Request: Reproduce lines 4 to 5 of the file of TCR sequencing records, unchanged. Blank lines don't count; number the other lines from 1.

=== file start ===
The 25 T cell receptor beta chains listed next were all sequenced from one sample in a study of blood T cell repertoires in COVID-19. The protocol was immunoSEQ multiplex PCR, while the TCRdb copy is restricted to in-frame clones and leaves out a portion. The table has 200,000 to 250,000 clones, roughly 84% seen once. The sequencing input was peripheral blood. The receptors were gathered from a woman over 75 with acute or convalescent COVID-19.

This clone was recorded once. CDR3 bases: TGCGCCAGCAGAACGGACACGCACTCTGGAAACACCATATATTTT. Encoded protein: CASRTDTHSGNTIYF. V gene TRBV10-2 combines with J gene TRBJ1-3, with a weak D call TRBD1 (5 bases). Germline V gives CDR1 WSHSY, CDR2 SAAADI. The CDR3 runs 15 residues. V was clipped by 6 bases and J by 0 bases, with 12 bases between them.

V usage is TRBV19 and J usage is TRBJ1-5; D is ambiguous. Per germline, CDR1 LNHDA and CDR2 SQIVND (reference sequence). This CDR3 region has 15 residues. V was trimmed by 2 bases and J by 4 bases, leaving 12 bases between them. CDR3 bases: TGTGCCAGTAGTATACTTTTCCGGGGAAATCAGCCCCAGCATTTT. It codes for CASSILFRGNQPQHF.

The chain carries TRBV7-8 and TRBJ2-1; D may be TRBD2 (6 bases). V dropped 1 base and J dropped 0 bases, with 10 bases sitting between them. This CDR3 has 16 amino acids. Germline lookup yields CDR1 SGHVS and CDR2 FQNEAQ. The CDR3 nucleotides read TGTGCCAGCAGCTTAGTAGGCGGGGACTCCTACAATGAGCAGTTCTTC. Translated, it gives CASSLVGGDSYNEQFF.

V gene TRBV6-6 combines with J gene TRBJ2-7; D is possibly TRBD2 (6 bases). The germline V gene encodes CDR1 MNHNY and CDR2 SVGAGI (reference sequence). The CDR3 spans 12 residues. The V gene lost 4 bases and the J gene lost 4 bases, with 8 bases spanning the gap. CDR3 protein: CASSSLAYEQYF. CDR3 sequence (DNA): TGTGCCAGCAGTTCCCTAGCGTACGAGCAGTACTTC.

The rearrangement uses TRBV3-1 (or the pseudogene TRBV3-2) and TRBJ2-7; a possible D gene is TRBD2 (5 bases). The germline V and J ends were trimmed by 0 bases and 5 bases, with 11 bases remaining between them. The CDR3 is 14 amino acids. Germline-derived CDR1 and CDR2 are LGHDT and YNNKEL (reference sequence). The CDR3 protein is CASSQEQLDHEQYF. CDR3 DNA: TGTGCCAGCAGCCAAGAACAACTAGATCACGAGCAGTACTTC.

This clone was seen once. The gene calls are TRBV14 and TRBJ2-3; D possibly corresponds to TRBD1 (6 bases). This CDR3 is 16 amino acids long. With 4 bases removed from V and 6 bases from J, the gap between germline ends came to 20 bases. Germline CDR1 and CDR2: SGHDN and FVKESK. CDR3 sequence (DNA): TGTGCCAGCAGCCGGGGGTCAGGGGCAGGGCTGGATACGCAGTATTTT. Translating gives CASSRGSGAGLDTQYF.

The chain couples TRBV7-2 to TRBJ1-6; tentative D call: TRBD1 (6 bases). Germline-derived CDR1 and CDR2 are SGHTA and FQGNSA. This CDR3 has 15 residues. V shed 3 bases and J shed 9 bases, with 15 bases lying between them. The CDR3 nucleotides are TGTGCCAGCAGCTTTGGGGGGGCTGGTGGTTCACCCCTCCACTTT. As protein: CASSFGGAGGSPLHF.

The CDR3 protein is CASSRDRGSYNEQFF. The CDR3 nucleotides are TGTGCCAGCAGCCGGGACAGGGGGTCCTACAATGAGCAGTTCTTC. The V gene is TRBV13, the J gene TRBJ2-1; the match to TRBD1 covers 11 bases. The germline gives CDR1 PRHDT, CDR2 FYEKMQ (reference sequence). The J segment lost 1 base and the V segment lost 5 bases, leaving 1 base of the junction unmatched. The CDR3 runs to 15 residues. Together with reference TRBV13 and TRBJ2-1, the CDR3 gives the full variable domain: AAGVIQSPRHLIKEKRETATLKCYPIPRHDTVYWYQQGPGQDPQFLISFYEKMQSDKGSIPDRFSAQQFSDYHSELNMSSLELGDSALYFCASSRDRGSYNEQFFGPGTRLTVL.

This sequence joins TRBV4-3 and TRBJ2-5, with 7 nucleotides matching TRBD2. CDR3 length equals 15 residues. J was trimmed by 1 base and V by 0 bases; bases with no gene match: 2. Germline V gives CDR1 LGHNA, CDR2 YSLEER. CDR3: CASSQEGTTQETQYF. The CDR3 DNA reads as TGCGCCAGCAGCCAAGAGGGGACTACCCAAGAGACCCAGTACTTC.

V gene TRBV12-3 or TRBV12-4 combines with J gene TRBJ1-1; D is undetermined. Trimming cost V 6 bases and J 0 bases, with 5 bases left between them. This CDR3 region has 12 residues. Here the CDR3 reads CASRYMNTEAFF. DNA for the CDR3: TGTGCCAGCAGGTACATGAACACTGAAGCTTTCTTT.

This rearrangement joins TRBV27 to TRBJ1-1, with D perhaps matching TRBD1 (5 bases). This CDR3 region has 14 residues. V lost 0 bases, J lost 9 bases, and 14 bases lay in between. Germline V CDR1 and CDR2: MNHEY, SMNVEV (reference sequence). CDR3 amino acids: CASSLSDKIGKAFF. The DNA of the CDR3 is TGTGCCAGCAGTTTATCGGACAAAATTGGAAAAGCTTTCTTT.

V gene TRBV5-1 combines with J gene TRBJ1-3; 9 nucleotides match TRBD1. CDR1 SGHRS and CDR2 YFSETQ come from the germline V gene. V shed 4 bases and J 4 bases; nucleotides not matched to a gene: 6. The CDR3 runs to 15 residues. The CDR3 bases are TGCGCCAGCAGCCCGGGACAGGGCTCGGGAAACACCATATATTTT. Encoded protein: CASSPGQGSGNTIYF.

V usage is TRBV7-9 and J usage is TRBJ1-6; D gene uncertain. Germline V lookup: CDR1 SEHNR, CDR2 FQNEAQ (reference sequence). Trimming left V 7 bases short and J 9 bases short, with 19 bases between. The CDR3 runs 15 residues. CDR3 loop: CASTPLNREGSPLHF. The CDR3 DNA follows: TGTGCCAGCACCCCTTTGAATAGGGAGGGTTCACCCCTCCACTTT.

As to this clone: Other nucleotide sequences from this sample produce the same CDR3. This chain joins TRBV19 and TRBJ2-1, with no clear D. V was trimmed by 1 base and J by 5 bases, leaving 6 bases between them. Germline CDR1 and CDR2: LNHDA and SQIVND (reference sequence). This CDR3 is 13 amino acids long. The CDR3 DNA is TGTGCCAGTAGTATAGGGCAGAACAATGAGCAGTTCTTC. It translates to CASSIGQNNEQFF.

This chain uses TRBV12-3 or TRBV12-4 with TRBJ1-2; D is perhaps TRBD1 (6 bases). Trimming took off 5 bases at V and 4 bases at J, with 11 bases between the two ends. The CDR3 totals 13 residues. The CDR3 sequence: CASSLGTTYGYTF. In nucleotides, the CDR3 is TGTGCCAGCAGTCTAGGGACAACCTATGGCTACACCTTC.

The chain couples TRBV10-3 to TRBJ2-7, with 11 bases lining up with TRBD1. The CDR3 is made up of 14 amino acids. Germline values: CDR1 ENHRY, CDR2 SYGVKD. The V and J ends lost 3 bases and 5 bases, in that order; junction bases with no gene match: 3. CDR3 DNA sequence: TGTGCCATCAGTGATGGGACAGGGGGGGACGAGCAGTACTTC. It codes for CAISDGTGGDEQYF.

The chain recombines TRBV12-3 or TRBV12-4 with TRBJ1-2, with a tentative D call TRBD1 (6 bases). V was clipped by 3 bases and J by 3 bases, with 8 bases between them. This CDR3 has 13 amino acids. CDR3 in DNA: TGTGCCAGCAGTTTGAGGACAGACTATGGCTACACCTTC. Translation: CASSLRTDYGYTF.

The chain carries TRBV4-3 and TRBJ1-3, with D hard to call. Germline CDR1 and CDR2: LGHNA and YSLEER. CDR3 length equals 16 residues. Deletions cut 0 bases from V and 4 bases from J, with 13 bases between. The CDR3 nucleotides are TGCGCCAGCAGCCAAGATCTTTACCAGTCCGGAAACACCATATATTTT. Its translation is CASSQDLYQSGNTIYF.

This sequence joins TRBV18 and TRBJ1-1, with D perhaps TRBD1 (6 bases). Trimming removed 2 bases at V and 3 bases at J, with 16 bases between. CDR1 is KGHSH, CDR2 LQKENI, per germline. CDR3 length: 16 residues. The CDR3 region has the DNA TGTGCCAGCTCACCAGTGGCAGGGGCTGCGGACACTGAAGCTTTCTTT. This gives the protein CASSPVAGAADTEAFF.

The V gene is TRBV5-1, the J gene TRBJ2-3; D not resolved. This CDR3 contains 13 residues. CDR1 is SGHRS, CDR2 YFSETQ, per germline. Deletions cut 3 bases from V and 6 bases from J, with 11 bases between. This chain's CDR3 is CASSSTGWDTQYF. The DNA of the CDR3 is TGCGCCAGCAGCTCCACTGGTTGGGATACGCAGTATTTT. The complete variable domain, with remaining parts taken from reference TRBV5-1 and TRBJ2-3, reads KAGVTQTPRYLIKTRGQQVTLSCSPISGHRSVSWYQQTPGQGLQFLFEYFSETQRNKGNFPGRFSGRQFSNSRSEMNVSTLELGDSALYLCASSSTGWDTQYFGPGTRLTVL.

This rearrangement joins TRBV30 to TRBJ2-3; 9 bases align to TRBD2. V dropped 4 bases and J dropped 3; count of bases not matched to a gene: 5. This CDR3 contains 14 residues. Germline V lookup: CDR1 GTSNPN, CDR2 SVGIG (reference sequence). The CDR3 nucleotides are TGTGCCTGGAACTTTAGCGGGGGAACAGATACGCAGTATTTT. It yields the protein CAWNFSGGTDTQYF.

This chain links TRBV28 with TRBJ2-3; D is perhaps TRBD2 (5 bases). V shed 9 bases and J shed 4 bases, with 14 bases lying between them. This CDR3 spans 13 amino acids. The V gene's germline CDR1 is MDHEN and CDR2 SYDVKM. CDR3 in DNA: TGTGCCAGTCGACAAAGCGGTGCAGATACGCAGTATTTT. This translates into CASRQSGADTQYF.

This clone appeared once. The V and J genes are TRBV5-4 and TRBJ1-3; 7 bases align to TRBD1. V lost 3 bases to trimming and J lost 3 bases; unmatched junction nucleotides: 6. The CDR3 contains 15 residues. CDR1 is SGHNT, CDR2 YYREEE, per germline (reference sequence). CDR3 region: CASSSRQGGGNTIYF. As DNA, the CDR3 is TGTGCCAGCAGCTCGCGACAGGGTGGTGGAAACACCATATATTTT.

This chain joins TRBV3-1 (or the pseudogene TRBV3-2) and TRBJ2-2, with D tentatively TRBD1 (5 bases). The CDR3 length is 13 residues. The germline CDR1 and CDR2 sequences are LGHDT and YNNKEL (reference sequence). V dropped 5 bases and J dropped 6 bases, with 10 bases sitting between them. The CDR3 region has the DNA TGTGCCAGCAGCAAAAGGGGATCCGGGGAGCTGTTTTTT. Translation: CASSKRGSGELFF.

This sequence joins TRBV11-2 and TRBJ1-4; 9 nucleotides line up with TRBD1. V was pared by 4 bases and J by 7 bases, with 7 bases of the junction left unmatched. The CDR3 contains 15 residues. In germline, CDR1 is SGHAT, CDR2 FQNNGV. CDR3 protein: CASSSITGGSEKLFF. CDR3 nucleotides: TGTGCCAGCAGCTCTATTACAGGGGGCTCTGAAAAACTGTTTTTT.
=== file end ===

The chain carries TRBV7-8 and TRBJ2-1; D may be TRBD2 (6 bases). V dropped 1 base and J dropped 0 bases, with 10 bases sitting between them. This CDR3 has 16 amino acids. Germline lookup yields CDR1 SGHVS and CDR2 FQNEAQ. The CDR3 nucleotides read TGTGCCAGCAGCTTAGTAGGCGGGGACTCCTACAATGAGCAGTTCTTC. Translated, it gives CASSLVGGDSYNEQFF.

V gene TRBV6-6 combines with J gene TRBJ2-7; D is possibly TRBD2 (6 bases). The germline V gene encodes CDR1 MNHNY and CDR2 SVGAGI (reference sequence). The CDR3 spans 12 residues. The V gene lost 4 bases and the J gene lost 4 bases, with 8 bases spanning the gap. CDR3 protein: CASSSLAYEQYF. CDR3 sequence (DNA): TGTGCCAGCAGTTCCCTAGCGTACGAGCAGTACTTC.